The Skinny On Suet

Hugh Palmer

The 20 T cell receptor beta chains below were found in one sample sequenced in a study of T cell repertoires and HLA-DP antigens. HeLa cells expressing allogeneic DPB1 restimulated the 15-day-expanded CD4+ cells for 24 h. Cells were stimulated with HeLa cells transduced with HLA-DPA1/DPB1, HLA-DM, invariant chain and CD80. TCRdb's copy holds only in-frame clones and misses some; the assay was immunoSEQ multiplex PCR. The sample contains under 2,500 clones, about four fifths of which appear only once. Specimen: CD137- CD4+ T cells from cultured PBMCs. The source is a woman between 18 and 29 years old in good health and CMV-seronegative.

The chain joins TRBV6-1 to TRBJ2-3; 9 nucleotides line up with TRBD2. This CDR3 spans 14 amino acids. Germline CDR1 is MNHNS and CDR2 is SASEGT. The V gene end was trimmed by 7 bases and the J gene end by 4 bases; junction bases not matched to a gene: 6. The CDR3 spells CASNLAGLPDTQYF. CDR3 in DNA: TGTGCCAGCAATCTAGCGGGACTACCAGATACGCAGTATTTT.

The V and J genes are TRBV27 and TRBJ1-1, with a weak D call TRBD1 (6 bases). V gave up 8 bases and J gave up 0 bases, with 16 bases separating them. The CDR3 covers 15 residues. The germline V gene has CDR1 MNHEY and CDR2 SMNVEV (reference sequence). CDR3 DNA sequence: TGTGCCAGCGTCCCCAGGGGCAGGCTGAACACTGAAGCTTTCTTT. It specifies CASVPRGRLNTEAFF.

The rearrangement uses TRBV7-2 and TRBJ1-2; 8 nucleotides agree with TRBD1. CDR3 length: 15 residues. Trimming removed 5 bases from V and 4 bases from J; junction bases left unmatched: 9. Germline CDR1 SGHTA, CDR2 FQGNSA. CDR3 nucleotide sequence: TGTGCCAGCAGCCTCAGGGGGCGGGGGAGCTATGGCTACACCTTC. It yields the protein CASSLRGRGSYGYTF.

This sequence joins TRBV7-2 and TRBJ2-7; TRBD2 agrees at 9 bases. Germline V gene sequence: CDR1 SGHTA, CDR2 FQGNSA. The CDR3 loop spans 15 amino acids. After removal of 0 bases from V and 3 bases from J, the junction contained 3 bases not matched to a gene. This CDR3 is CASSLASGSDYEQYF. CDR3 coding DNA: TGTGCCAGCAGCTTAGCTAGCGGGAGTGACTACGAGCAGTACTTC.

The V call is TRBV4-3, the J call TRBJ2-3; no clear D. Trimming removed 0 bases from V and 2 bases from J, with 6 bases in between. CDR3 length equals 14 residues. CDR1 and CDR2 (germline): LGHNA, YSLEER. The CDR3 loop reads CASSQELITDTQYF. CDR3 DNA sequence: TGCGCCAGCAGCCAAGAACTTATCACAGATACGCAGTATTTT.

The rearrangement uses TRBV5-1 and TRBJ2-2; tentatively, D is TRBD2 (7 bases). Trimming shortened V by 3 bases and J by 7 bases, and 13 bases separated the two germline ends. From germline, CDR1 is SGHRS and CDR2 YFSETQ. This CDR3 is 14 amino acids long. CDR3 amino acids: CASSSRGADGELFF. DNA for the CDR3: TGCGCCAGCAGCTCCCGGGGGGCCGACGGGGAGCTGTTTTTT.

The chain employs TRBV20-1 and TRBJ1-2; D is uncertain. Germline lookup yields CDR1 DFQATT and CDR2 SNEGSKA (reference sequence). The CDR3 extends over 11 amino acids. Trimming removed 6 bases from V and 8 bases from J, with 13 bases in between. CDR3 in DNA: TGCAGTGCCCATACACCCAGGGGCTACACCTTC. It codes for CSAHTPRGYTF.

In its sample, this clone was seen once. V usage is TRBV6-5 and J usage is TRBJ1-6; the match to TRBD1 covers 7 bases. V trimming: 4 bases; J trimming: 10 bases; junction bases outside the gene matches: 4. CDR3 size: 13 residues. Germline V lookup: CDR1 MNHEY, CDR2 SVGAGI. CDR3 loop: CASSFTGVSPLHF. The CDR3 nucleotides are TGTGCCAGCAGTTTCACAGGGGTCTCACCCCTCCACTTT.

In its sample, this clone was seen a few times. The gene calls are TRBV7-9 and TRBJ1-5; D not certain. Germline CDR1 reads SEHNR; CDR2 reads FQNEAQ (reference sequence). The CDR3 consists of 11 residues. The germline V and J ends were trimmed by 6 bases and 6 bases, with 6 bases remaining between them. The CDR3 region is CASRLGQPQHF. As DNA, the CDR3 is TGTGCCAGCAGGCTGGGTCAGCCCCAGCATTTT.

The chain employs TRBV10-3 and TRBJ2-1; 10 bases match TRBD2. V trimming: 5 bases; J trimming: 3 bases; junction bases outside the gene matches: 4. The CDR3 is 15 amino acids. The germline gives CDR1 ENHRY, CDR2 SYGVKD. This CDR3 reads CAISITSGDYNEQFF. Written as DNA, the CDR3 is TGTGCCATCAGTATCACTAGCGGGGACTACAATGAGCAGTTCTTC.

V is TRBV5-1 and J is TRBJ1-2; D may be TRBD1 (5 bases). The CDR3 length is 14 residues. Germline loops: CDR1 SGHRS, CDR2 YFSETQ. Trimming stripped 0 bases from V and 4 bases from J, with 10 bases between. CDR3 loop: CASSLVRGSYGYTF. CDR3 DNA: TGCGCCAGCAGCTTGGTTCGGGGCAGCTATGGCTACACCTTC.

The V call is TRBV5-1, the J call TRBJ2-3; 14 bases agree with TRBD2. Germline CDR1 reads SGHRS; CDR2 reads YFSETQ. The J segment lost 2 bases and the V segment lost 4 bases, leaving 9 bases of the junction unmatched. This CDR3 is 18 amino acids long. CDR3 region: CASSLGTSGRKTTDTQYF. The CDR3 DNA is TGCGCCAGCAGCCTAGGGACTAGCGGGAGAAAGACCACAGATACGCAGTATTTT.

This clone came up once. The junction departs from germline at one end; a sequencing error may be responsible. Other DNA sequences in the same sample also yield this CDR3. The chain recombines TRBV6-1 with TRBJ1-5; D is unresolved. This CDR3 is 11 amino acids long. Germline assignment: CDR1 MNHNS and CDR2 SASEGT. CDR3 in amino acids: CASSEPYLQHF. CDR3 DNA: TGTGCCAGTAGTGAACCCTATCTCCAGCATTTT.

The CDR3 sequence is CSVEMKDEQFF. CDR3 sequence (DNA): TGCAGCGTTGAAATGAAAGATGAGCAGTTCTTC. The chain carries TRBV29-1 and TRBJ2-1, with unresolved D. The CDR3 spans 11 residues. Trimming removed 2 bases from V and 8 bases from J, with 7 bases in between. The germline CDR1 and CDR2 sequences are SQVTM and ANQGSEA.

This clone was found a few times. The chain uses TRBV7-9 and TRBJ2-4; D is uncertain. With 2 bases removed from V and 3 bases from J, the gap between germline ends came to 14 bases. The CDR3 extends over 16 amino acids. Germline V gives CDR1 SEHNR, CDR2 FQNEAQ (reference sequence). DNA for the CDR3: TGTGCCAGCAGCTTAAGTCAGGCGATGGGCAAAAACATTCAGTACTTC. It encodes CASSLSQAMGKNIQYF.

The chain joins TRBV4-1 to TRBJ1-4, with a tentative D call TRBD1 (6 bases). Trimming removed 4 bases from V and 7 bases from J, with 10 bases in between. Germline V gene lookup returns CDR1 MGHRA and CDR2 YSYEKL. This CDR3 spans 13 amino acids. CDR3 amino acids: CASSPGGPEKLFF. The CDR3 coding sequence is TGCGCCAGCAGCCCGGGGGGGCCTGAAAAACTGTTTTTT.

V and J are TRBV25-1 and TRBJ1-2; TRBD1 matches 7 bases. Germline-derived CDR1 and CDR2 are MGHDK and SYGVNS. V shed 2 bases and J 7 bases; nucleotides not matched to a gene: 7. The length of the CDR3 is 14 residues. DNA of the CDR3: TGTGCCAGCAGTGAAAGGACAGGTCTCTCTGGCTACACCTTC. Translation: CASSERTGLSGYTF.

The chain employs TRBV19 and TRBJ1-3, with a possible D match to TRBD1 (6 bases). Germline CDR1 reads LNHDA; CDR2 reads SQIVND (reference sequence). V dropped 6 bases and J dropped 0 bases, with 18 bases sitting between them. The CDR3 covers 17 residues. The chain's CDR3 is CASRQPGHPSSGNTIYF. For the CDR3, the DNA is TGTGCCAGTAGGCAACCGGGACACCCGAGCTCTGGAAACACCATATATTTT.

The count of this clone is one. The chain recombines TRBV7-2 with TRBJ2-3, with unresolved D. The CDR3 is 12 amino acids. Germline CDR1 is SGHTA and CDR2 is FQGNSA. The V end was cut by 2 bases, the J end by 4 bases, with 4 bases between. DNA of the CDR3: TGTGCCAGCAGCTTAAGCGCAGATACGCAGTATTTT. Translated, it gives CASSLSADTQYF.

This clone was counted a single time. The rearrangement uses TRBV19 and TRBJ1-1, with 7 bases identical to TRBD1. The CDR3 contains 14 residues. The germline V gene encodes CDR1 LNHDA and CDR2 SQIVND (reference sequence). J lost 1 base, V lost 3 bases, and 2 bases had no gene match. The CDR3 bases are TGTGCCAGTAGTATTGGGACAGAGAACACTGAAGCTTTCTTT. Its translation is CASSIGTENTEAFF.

Traditional American baking is often based on lard or solid vegetable shortening, but in England, the favored fat for pies, pastries, and those famous steamed puddings like Apple Hat and Sussex Pond Pudding is suet—which, properly speaking, is the pure white fat encasing beef kidneys. Suet's great value is that it melts as the dough cooks, not only enriching the finished product but leaving little spaces in it for a loose, soft finished product. Good suet, which should be odorless, dry to the touch, firm, and well cleaned, imparts no beefy flavor. Buy fresh suet directly from a butcher, if possible; that sold in supermarkets is often intended as bird food and may be of inferior quality. For best results, chill suet before grating it.